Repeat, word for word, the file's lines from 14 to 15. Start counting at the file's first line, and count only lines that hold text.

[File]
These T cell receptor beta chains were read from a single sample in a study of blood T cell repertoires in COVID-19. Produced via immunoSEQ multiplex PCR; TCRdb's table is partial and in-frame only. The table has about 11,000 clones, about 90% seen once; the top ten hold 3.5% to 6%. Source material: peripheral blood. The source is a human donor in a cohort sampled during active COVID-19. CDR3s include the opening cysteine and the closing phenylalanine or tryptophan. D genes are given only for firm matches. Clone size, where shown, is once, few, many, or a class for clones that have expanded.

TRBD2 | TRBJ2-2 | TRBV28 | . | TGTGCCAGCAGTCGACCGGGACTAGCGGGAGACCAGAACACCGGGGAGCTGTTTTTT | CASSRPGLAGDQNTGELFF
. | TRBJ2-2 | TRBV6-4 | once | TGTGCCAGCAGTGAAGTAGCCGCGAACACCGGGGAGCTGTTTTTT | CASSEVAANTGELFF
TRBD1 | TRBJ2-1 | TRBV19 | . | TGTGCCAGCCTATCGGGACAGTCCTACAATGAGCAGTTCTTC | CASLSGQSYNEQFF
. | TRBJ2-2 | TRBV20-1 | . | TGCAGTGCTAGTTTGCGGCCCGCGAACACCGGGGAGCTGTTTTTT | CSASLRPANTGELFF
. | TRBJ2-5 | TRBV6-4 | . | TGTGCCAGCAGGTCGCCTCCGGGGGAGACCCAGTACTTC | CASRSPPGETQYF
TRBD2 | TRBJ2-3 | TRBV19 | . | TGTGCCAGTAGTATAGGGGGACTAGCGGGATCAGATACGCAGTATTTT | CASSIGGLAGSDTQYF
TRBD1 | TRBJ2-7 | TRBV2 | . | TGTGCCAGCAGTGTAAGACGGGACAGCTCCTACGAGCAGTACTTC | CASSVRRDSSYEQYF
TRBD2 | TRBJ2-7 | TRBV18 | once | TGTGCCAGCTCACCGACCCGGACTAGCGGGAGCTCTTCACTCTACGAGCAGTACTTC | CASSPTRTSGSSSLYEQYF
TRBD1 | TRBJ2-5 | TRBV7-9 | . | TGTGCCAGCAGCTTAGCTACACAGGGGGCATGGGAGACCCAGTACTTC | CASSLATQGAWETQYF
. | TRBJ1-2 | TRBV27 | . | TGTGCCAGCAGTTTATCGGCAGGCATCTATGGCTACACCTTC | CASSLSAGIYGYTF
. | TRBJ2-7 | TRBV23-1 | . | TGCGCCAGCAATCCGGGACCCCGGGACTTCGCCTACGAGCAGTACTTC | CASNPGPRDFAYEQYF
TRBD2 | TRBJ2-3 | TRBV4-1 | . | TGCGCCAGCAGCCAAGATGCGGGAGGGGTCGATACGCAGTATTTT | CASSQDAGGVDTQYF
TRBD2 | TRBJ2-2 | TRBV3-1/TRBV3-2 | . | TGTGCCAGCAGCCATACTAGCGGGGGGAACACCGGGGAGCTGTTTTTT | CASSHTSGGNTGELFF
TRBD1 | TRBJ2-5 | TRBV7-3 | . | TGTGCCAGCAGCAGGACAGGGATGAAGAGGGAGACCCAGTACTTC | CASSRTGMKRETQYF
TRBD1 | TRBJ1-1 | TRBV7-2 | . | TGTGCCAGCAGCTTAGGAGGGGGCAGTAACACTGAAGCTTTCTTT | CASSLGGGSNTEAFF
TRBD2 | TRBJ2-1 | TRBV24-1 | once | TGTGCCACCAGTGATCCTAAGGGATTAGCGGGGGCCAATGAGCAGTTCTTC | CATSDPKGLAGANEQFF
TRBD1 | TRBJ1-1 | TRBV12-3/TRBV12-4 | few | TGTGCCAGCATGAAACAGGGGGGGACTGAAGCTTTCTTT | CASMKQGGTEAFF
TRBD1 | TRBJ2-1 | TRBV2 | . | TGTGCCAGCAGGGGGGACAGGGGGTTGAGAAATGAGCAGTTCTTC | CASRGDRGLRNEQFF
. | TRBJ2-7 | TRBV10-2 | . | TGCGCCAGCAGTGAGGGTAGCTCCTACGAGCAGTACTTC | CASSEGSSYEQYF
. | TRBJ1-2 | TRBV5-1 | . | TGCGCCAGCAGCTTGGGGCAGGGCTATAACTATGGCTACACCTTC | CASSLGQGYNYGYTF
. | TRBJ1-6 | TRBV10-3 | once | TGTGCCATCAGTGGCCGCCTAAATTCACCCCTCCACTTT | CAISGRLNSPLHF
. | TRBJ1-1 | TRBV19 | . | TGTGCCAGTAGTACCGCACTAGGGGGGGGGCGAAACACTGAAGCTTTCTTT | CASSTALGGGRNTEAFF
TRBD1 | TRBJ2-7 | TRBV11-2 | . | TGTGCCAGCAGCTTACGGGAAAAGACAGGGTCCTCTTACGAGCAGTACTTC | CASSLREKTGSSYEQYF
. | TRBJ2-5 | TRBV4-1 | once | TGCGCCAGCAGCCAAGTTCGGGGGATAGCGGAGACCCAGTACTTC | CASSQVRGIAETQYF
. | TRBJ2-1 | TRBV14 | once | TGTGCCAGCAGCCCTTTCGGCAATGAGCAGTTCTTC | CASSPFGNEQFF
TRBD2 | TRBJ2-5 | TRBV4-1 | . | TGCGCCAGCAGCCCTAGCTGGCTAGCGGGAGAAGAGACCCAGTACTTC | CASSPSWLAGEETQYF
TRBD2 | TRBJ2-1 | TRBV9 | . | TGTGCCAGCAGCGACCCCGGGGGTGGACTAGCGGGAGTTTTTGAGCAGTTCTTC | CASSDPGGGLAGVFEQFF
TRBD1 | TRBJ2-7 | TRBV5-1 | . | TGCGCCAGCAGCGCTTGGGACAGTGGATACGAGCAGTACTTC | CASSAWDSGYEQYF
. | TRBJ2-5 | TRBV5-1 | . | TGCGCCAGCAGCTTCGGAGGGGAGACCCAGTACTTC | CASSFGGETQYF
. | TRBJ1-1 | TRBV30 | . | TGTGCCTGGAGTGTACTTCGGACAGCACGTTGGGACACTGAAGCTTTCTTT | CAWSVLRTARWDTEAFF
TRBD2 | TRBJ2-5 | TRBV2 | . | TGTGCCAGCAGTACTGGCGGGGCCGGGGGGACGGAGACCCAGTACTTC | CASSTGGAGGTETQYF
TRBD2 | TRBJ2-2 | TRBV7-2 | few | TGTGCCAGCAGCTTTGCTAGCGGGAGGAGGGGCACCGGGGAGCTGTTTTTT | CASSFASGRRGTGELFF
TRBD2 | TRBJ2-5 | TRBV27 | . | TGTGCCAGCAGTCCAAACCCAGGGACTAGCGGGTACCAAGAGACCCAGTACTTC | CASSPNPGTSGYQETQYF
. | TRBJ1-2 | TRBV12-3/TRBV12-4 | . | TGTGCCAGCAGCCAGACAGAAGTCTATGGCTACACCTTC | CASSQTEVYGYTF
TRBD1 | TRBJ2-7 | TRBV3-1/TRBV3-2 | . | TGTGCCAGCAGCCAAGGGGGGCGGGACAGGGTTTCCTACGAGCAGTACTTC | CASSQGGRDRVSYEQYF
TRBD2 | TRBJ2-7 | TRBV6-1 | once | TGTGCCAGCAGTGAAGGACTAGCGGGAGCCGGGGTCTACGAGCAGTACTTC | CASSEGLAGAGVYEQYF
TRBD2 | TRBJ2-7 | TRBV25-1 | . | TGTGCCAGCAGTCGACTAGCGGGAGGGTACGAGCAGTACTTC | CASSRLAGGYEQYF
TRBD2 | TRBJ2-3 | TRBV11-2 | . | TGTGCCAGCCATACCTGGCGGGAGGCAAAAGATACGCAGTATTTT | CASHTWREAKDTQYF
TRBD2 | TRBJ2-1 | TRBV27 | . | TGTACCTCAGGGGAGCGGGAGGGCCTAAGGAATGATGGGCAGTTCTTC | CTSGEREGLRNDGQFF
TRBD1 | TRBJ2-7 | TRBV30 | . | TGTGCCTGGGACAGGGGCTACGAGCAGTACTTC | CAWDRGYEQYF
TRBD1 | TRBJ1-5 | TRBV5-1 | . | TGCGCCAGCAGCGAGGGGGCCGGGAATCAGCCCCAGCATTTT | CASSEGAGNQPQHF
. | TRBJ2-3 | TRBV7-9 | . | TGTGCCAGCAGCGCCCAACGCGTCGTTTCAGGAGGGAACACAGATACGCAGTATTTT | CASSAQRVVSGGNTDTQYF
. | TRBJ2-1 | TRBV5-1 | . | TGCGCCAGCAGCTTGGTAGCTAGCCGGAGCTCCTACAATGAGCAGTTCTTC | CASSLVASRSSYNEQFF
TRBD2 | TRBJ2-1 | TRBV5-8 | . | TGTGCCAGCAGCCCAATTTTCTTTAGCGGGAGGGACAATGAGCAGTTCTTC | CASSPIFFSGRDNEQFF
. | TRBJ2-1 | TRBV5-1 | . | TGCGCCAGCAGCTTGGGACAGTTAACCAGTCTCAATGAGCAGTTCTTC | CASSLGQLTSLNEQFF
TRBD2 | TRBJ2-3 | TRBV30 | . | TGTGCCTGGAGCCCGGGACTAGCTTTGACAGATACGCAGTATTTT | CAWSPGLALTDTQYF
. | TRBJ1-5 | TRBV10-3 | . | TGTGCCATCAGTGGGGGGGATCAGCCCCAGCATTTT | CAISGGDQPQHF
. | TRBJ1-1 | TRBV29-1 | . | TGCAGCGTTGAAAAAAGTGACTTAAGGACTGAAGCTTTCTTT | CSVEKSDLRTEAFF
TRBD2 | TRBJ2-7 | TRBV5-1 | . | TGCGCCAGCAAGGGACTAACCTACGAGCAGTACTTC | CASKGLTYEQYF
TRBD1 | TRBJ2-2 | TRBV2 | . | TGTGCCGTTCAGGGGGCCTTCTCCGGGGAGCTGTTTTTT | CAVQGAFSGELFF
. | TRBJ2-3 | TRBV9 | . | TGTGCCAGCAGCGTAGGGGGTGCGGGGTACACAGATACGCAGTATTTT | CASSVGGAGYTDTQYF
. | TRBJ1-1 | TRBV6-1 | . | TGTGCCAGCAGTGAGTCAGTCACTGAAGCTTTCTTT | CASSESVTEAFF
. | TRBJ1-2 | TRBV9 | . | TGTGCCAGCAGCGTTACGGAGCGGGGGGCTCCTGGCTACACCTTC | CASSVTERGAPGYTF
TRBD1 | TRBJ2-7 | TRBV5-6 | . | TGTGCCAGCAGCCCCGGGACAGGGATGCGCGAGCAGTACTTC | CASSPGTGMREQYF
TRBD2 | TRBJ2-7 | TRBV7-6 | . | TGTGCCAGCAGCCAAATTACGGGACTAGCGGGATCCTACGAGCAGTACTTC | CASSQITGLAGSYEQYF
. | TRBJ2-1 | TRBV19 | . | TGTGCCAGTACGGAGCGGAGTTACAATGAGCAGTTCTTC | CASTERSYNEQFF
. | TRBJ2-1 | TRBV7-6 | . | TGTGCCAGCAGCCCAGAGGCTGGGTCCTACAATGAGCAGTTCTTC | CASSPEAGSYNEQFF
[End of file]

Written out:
TRBD2 | TRBJ2-2 | TRBV3-1/TRBV3-2 | . | TGTGCCAGCAGCCATACTAGCGGGGGGAACACCGGGGAGCTGTTTTTT | CASSHTSGGNTGELFF
TRBD1 | TRBJ2-5 | TRBV7-3 | . | TGTGCCAGCAGCAGGACAGGGATGAAGAGGGAGACCCAGTACTTC | CASSRTGMKRETQYF